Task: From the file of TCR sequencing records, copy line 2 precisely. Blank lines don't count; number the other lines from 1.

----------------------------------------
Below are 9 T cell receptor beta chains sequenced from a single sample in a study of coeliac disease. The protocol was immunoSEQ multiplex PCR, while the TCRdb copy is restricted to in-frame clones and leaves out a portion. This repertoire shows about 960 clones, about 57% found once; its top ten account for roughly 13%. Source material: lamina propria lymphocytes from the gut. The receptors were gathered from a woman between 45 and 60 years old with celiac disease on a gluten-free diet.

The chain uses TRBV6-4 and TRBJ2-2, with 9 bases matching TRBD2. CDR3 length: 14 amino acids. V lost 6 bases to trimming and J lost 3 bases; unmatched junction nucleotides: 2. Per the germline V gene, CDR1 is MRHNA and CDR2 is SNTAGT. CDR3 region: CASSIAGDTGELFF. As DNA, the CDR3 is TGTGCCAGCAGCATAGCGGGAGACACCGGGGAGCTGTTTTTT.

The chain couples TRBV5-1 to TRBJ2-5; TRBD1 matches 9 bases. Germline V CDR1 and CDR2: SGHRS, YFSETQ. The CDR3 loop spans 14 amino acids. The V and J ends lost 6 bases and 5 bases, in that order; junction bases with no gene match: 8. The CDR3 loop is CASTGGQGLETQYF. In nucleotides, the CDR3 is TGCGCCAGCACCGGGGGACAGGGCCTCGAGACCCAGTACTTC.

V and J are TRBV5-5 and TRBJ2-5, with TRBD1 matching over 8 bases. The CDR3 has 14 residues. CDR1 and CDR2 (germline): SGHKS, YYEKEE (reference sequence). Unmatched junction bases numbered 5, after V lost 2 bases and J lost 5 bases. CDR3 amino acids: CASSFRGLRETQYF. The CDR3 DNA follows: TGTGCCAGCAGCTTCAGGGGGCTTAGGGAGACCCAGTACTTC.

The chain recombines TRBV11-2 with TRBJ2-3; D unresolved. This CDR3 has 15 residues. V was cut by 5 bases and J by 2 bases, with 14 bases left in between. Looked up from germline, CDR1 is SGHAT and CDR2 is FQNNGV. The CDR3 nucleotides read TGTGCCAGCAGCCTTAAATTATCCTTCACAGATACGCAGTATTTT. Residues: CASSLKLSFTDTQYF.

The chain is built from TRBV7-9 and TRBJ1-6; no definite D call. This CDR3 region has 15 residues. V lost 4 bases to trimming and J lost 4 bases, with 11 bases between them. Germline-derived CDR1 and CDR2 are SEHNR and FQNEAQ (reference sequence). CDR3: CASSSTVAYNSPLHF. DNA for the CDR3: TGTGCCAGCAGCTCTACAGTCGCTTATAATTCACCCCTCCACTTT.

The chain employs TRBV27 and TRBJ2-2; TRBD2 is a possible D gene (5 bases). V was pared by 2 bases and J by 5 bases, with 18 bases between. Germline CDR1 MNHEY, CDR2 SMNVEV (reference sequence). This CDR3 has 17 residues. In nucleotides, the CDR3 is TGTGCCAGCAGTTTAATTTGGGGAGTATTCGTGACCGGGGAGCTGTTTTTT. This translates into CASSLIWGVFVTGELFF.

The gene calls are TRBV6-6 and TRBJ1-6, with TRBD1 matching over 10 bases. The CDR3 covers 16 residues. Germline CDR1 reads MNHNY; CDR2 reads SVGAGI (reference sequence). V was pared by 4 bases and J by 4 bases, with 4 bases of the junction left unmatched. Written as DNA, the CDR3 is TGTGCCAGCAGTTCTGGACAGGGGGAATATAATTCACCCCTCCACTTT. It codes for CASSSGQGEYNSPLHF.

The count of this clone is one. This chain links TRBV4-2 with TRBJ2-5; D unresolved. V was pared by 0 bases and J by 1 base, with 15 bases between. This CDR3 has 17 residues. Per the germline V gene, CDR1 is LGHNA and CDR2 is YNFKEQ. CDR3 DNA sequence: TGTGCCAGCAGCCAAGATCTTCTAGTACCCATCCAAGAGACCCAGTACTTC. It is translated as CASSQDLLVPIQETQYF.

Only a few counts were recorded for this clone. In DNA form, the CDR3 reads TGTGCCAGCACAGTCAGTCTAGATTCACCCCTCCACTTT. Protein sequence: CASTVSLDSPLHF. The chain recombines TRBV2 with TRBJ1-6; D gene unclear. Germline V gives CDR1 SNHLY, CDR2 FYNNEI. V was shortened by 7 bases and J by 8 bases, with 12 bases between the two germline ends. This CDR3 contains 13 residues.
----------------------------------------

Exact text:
The chain uses TRBV6-4 and TRBJ2-2, with 9 bases matching TRBD2. CDR3 length: 14 amino acids. V lost 6 bases to trimming and J lost 3 bases; unmatched junction nucleotides: 2. Per the germline V gene, CDR1 is MRHNA and CDR2 is SNTAGT. CDR3 region: CASSIAGDTGELFF. As DNA, the CDR3 is TGTGCCAGCAGCATAGCGGGAGACACCGGGGAGCTGTTTTTT.